What Is It? Rototillers use revolving vertical blades to pulverize and mix soil (much like a kitchen blender). Rototillers create a fine, smooth seedbed ideal for small-seeded crops. Rototillers are also useful for one-pass field operations as no other tillage implement is needed to prepare ground for planting.
Do Not Confuse With: A similar tillage implement called a “Roterra” or “Rotary Plow” uses horizontal blades designed NOT to mix soil layers.
Motive Power: Most rototillers are self-propelled or attached to the PTO = power-take-off of a farm or garden tractor. Horse drawn rototillers are also manufactured with rotary tines powered by gasoline engines.
Front Versus Rear Tines: Many garden rototillers are built with tines mounted in front of the wheels. Front-tine models are NOT recommended as they are difficult to control and operate inefficiently. Only purchase rear-tine rototillers for farms or large gardens.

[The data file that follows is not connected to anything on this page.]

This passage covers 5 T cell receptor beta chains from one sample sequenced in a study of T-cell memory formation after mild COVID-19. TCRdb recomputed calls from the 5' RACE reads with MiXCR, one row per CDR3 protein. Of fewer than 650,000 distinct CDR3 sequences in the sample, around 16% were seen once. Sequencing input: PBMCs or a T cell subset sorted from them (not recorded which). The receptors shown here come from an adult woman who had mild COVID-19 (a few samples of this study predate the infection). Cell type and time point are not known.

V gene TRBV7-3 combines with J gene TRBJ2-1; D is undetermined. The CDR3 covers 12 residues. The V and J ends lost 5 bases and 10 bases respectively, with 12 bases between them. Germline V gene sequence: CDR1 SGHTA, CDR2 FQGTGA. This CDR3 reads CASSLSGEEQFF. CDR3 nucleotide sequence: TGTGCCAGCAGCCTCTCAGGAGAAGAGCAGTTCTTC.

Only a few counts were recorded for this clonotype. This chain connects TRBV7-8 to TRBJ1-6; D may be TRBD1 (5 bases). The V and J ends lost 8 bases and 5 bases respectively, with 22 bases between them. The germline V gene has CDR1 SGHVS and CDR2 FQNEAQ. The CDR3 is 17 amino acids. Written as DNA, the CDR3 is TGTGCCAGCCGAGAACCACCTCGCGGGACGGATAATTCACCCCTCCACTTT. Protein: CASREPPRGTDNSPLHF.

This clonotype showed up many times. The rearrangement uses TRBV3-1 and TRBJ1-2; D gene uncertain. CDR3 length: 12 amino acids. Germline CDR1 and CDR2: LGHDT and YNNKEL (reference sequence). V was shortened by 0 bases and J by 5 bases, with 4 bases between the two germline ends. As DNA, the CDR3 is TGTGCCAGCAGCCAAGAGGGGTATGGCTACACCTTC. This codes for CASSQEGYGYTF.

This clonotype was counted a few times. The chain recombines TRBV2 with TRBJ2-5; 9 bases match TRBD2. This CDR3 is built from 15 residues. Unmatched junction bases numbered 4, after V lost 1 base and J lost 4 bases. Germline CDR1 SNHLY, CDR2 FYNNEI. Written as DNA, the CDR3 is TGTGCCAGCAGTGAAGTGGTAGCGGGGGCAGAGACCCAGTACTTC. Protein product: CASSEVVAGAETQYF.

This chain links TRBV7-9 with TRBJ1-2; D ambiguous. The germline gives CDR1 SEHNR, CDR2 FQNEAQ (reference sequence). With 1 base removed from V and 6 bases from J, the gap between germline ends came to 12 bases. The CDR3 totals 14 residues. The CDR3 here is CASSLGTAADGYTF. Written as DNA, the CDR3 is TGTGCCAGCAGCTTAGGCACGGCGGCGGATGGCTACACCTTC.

Forward Rotating Versus Contra-Rotating Tines: Rear tined rototillers may be purchased with either forward rotating or backward rotating = contra-rotating tines. Forward rotating tines turn in the same direction as the tractor wheels. Contra-rotating tines turn backwards while the tractor wheels turn forwards. Forward rotating tines are best for green manuring = chopping plants into small pieces and mixing them with the soil. Contra-rotating tines are best for sod busting = tilling soils that are hard or have never been broken (plowed). Most farmers and gardeners buy rototillers with front rotating tines because these machines are more versatile and till faster than contra-rotating models.
Tillage Width: Most garden rototillers till strips 16 to 22 inches wide. Garden tractor rototillers till 4 foot wide strips. Rototillers sized for farm tractors till strips 8 feet wide.
Tillage Depth: Most rototillers reach 8 inches deep. Front tined rototillers have poor depth control and are not recommended for shallow tillage or cultivation. Most rear tined rototillers have good depth control and can be set to till in 1-inch increments.